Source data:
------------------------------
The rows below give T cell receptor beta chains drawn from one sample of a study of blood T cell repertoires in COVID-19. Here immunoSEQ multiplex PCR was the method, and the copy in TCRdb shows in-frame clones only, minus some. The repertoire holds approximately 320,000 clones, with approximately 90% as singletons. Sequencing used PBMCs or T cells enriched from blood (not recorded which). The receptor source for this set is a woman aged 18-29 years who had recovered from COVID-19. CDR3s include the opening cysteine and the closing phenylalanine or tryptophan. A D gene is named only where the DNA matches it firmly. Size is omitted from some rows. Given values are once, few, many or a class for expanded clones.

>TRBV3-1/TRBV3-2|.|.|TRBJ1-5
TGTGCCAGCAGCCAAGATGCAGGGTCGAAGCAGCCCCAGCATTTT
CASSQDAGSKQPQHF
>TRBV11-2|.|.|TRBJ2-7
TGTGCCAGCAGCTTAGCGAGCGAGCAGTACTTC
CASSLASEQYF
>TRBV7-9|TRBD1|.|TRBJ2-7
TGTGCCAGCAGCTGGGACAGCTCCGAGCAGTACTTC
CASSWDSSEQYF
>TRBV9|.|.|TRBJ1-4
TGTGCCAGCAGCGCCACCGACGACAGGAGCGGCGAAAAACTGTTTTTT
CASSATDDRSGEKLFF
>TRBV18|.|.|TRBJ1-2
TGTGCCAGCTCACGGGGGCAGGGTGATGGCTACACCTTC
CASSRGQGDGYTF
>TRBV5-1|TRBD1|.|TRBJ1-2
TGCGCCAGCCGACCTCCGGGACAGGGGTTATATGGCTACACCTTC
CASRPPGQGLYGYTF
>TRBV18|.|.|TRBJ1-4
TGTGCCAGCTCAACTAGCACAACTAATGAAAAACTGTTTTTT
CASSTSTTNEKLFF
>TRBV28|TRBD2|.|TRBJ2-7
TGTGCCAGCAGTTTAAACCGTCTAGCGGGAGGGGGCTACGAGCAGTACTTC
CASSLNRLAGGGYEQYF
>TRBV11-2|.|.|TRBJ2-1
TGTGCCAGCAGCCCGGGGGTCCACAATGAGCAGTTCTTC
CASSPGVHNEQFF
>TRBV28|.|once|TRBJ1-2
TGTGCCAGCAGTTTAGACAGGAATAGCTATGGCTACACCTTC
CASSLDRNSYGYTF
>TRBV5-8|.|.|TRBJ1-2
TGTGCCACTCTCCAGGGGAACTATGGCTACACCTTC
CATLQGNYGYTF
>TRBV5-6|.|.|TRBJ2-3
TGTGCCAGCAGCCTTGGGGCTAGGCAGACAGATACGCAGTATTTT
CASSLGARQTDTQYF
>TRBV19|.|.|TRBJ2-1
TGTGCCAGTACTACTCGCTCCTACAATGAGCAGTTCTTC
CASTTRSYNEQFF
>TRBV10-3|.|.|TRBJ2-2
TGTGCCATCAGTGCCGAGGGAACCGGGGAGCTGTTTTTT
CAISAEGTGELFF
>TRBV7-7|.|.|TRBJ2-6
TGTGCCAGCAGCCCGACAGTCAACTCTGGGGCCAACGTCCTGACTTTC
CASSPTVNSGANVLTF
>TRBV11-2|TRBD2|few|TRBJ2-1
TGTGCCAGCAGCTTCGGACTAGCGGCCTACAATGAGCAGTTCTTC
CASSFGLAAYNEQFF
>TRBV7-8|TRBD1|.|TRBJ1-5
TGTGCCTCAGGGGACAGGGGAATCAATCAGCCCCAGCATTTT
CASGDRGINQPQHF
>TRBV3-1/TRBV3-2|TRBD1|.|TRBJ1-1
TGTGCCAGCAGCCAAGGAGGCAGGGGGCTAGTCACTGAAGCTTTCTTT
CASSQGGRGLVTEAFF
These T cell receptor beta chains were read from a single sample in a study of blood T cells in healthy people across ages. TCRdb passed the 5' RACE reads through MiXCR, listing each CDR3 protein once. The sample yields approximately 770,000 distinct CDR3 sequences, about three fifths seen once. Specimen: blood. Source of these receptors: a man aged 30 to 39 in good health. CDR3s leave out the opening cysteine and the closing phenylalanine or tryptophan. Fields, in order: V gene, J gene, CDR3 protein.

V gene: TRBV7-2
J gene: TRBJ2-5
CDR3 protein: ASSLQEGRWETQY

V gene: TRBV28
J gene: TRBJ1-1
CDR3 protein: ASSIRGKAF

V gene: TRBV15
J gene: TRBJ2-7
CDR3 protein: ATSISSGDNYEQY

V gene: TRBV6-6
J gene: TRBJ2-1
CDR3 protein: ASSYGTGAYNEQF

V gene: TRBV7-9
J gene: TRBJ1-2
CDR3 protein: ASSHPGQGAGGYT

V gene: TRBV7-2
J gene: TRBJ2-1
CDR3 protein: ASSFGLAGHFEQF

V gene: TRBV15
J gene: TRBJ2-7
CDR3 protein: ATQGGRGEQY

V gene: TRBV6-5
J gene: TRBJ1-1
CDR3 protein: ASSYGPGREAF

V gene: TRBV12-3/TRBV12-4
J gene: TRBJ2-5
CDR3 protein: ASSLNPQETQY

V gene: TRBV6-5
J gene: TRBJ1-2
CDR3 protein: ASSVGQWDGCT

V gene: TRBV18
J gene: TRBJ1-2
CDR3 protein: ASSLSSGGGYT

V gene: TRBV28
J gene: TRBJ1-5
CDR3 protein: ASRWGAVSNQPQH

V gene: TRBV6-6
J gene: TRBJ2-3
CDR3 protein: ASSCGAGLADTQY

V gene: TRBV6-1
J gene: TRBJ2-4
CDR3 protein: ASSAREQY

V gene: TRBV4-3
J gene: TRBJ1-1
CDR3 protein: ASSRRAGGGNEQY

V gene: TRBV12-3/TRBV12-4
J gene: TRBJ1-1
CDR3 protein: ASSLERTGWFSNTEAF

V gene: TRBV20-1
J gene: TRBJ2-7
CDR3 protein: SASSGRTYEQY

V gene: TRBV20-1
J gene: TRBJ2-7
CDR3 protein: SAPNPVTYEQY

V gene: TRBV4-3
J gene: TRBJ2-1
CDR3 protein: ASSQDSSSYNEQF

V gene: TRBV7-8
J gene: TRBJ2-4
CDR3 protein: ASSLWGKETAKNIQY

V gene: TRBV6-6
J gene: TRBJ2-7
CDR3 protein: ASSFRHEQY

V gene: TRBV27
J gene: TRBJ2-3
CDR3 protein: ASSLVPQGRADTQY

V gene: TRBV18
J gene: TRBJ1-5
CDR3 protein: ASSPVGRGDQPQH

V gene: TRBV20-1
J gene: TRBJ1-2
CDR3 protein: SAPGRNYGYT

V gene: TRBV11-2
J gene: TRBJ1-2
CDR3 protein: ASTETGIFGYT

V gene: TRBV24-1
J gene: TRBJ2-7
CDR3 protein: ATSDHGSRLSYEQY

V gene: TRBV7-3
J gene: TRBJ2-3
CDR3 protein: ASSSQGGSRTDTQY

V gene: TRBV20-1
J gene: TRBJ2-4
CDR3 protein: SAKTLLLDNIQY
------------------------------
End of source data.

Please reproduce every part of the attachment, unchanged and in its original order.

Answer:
The rows below give T cell receptor beta chains drawn from one sample of a study of blood T cell repertoires in COVID-19. Here immunoSEQ multiplex PCR was the method, and the copy in TCRdb shows in-frame clones only, minus some. The repertoire holds approximately 320,000 clones, with approximately 90% as singletons. Sequencing used PBMCs or T cells enriched from blood (not recorded which). The receptor source for this set is a woman aged 18-29 years who had recovered from COVID-19. CDR3s include the opening cysteine and the closing phenylalanine or tryptophan. A D gene is named only where the DNA matches it firmly. Size is omitted from some rows. Given values are once, few, many or a class for expanded clones.

>TRBV3-1/TRBV3-2|.|.|TRBJ1-5
TGTGCCAGCAGCCAAGATGCAGGGTCGAAGCAGCCCCAGCATTTT
CASSQDAGSKQPQHF
>TRBV11-2|.|.|TRBJ2-7
TGTGCCAGCAGCTTAGCGAGCGAGCAGTACTTC
CASSLASEQYF
>TRBV7-9|TRBD1|.|TRBJ2-7
TGTGCCAGCAGCTGGGACAGCTCCGAGCAGTACTTC
CASSWDSSEQYF
>TRBV9|.|.|TRBJ1-4
TGTGCCAGCAGCGCCACCGACGACAGGAGCGGCGAAAAACTGTTTTTT
CASSATDDRSGEKLFF
>TRBV18|.|.|TRBJ1-2
TGTGCCAGCTCACGGGGGCAGGGTGATGGCTACACCTTC
CASSRGQGDGYTF
>TRBV5-1|TRBD1|.|TRBJ1-2
TGCGCCAGCCGACCTCCGGGACAGGGGTTATATGGCTACACCTTC
CASRPPGQGLYGYTF
>TRBV18|.|.|TRBJ1-4
TGTGCCAGCTCAACTAGCACAACTAATGAAAAACTGTTTTTT
CASSTSTTNEKLFF
>TRBV28|TRBD2|.|TRBJ2-7
TGTGCCAGCAGTTTAAACCGTCTAGCGGGAGGGGGCTACGAGCAGTACTTC
CASSLNRLAGGGYEQYF
>TRBV11-2|.|.|TRBJ2-1
TGTGCCAGCAGCCCGGGGGTCCACAATGAGCAGTTCTTC
CASSPGVHNEQFF
>TRBV28|.|once|TRBJ1-2
TGTGCCAGCAGTTTAGACAGGAATAGCTATGGCTACACCTTC
CASSLDRNSYGYTF
>TRBV5-8|.|.|TRBJ1-2
TGTGCCACTCTCCAGGGGAACTATGGCTACACCTTC
CATLQGNYGYTF
>TRBV5-6|.|.|TRBJ2-3
TGTGCCAGCAGCCTTGGGGCTAGGCAGACAGATACGCAGTATTTT
CASSLGARQTDTQYF
>TRBV19|.|.|TRBJ2-1
TGTGCCAGTACTACTCGCTCCTACAATGAGCAGTTCTTC
CASTTRSYNEQFF
>TRBV10-3|.|.|TRBJ2-2
TGTGCCATCAGTGCCGAGGGAACCGGGGAGCTGTTTTTT
CAISAEGTGELFF
>TRBV7-7|.|.|TRBJ2-6
TGTGCCAGCAGCCCGACAGTCAACTCTGGGGCCAACGTCCTGACTTTC
CASSPTVNSGANVLTF
>TRBV11-2|TRBD2|few|TRBJ2-1
TGTGCCAGCAGCTTCGGACTAGCGGCCTACAATGAGCAGTTCTTC
CASSFGLAAYNEQFF
>TRBV7-8|TRBD1|.|TRBJ1-5
TGTGCCTCAGGGGACAGGGGAATCAATCAGCCCCAGCATTTT
CASGDRGINQPQHF
>TRBV3-1/TRBV3-2|TRBD1|.|TRBJ1-1
TGTGCCAGCAGCCAAGGAGGCAGGGGGCTAGTCACTGAAGCTTTCTTT
CASSQGGRGLVTEAFF
These T cell receptor beta chains were read from a single sample in a study of blood T cells in healthy people across ages. TCRdb passed the 5' RACE reads through MiXCR, listing each CDR3 protein once. The sample yields approximately 770,000 distinct CDR3 sequences, about three fifths seen once. Specimen: blood. Source of these receptors: a man aged 30 to 39 in good health. CDR3s leave out the opening cysteine and the closing phenylalanine or tryptophan. Fields, in order: V gene, J gene, CDR3 protein.

V gene: TRBV7-2
J gene: TRBJ2-5
CDR3 protein: ASSLQEGRWETQY

V gene: TRBV28
J gene: TRBJ1-1
CDR3 protein: ASSIRGKAF

V gene: TRBV15
J gene: TRBJ2-7
CDR3 protein: ATSISSGDNYEQY

V gene: TRBV6-6
J gene: TRBJ2-1
CDR3 protein: ASSYGTGAYNEQF

V gene: TRBV7-9
J gene: TRBJ1-2
CDR3 protein: ASSHPGQGAGGYT

V gene: TRBV7-2
J gene: TRBJ2-1
CDR3 protein: ASSFGLAGHFEQF

V gene: TRBV15
J gene: TRBJ2-7
CDR3 protein: ATQGGRGEQY

V gene: TRBV6-5
J gene: TRBJ1-1
CDR3 protein: ASSYGPGREAF

V gene: TRBV12-3/TRBV12-4
J gene: TRBJ2-5
CDR3 protein: ASSLNPQETQY

V gene: TRBV6-5
J gene: TRBJ1-2
CDR3 protein: ASSVGQWDGCT

V gene: TRBV18
J gene: TRBJ1-2
CDR3 protein: ASSLSSGGGYT

V gene: TRBV28
J gene: TRBJ1-5
CDR3 protein: ASRWGAVSNQPQH

V gene: TRBV6-6
J gene: TRBJ2-3
CDR3 protein: ASSCGAGLADTQY

V gene: TRBV6-1
J gene: TRBJ2-4
CDR3 protein: ASSAREQY

V gene: TRBV4-3
J gene: TRBJ1-1
CDR3 protein: ASSRRAGGGNEQY

V gene: TRBV12-3/TRBV12-4
J gene: TRBJ1-1
CDR3 protein: ASSLERTGWFSNTEAF

V gene: TRBV20-1
J gene: TRBJ2-7
CDR3 protein: SASSGRTYEQY

V gene: TRBV20-1
J gene: TRBJ2-7
CDR3 protein: SAPNPVTYEQY

V gene: TRBV4-3
J gene: TRBJ2-1
CDR3 protein: ASSQDSSSYNEQF

V gene: TRBV7-8
J gene: TRBJ2-4
CDR3 protein: ASSLWGKETAKNIQY

V gene: TRBV6-6
J gene: TRBJ2-7
CDR3 protein: ASSFRHEQY

V gene: TRBV27
J gene: TRBJ2-3
CDR3 protein: ASSLVPQGRADTQY

V gene: TRBV18
J gene: TRBJ1-5
CDR3 protein: ASSPVGRGDQPQH

V gene: TRBV20-1
J gene: TRBJ1-2
CDR3 protein: SAPGRNYGYT

V gene: TRBV11-2
J gene: TRBJ1-2
CDR3 protein: ASTETGIFGYT

V gene: TRBV24-1
J gene: TRBJ2-7
CDR3 protein: ATSDHGSRLSYEQY

V gene: TRBV7-3
J gene: TRBJ2-3
CDR3 protein: ASSSQGGSRTDTQY

V gene: TRBV20-1
J gene: TRBJ2-4
CDR3 protein: SAKTLLLDNIQY